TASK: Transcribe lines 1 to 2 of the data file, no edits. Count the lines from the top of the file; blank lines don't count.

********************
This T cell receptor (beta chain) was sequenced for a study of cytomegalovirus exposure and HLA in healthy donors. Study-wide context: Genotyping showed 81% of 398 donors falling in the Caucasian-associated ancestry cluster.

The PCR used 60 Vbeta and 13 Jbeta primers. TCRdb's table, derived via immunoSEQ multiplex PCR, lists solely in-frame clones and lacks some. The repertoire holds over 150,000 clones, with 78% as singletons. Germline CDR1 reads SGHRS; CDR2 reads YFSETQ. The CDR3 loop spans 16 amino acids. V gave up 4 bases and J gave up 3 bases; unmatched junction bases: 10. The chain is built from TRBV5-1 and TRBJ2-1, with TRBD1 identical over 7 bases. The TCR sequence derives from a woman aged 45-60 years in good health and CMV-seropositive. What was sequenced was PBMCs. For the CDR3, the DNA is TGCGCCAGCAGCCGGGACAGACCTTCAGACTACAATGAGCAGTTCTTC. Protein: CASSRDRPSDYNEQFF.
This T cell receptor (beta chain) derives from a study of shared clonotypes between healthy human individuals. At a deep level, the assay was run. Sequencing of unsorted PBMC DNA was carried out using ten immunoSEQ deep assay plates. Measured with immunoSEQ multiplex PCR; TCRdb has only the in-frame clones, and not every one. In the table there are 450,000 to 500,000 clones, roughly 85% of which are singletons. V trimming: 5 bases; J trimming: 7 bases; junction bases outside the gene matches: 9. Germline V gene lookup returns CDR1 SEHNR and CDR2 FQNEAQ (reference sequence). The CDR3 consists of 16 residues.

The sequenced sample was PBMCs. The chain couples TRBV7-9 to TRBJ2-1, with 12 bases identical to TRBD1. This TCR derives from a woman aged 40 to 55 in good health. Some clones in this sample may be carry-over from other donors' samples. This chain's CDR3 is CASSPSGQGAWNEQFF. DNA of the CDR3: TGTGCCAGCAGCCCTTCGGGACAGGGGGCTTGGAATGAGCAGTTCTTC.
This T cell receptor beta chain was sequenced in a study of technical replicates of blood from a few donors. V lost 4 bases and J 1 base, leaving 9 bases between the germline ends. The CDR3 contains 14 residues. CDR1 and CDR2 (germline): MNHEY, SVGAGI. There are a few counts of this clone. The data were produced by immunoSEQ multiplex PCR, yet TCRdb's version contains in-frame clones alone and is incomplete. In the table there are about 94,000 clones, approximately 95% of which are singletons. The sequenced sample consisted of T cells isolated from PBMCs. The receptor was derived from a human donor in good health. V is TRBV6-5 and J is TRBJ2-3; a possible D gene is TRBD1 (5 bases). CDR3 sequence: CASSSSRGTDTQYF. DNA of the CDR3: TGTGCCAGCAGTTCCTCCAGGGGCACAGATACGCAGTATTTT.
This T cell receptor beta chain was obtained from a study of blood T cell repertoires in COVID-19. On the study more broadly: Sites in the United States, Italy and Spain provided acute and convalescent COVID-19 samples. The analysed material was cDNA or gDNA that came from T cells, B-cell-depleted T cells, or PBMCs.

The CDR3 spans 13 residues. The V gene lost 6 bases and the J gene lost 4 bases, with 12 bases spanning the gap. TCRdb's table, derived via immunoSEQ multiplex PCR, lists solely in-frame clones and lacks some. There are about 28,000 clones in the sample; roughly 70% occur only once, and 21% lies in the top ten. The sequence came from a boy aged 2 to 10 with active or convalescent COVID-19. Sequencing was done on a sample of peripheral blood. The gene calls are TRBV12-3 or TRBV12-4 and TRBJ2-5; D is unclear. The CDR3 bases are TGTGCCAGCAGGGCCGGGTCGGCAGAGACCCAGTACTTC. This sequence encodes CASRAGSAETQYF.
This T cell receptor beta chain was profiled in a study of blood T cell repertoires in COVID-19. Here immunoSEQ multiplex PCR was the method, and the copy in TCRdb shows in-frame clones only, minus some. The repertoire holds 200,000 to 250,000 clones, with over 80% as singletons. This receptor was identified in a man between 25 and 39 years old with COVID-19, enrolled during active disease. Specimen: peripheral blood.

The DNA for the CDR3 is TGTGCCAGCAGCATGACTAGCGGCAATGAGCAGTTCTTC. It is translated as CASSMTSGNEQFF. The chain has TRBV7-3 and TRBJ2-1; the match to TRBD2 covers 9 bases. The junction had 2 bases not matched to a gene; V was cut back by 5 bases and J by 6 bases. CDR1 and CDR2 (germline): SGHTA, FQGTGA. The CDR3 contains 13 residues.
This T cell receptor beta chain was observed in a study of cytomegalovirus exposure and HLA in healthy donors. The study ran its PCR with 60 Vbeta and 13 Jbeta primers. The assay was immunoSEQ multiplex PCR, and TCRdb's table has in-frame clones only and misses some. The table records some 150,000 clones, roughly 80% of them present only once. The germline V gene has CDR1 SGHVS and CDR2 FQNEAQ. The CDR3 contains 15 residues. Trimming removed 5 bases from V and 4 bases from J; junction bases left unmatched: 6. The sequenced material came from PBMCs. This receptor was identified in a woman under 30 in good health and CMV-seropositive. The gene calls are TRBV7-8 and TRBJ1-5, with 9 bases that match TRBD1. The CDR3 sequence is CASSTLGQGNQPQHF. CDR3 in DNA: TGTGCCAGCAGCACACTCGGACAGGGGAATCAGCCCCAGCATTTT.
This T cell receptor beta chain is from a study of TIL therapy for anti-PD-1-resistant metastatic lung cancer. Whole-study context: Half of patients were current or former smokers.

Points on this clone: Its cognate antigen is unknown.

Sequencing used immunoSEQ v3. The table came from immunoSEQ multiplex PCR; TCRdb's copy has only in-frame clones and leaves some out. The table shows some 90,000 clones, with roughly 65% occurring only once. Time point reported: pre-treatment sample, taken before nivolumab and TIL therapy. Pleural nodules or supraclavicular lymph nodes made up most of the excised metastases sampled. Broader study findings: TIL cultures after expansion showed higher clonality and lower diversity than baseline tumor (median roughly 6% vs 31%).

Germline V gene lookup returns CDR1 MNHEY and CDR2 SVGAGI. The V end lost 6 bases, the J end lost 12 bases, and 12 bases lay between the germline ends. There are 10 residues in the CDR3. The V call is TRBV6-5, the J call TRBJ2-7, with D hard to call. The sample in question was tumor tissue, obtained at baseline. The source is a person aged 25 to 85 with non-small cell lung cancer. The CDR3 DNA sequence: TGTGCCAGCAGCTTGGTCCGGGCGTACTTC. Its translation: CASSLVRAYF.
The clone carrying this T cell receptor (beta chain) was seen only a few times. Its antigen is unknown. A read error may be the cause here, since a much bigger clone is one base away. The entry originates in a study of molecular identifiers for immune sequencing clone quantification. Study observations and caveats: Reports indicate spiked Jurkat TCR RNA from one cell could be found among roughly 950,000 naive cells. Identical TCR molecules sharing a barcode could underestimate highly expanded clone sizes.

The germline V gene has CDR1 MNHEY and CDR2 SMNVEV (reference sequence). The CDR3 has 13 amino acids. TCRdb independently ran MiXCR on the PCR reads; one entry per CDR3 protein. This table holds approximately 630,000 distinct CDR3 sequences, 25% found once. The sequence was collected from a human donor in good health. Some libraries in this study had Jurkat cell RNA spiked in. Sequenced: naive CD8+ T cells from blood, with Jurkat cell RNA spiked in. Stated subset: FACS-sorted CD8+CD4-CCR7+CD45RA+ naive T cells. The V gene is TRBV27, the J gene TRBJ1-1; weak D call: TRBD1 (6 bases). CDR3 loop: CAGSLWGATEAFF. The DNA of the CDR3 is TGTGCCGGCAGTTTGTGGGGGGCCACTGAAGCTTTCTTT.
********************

This T cell receptor (beta chain) was sequenced for a study of cytomegalovirus exposure and HLA in healthy donors. Study-wide context: Genotyping showed 81% of 398 donors falling in the Caucasian-associated ancestry cluster.

The PCR used 60 Vbeta and 13 Jbeta primers. TCRdb's table, derived via immunoSEQ multiplex PCR, lists solely in-frame clones and lacks some. The repertoire holds over 150,000 clones, with 78% as singletons. Germline CDR1 reads SGHRS; CDR2 reads YFSETQ. The CDR3 loop spans 16 amino acids. V gave up 4 bases and J gave up 3 bases; unmatched junction bases: 10. The chain is built from TRBV5-1 and TRBJ2-1, with TRBD1 identical over 7 bases. The TCR sequence derives from a woman aged 45-60 years in good health and CMV-seropositive. What was sequenced was PBMCs. For the CDR3, the DNA is TGCGCCAGCAGCCGGGACAGACCTTCAGACTACAATGAGCAGTTCTTC. Protein: CASSRDRPSDYNEQFF.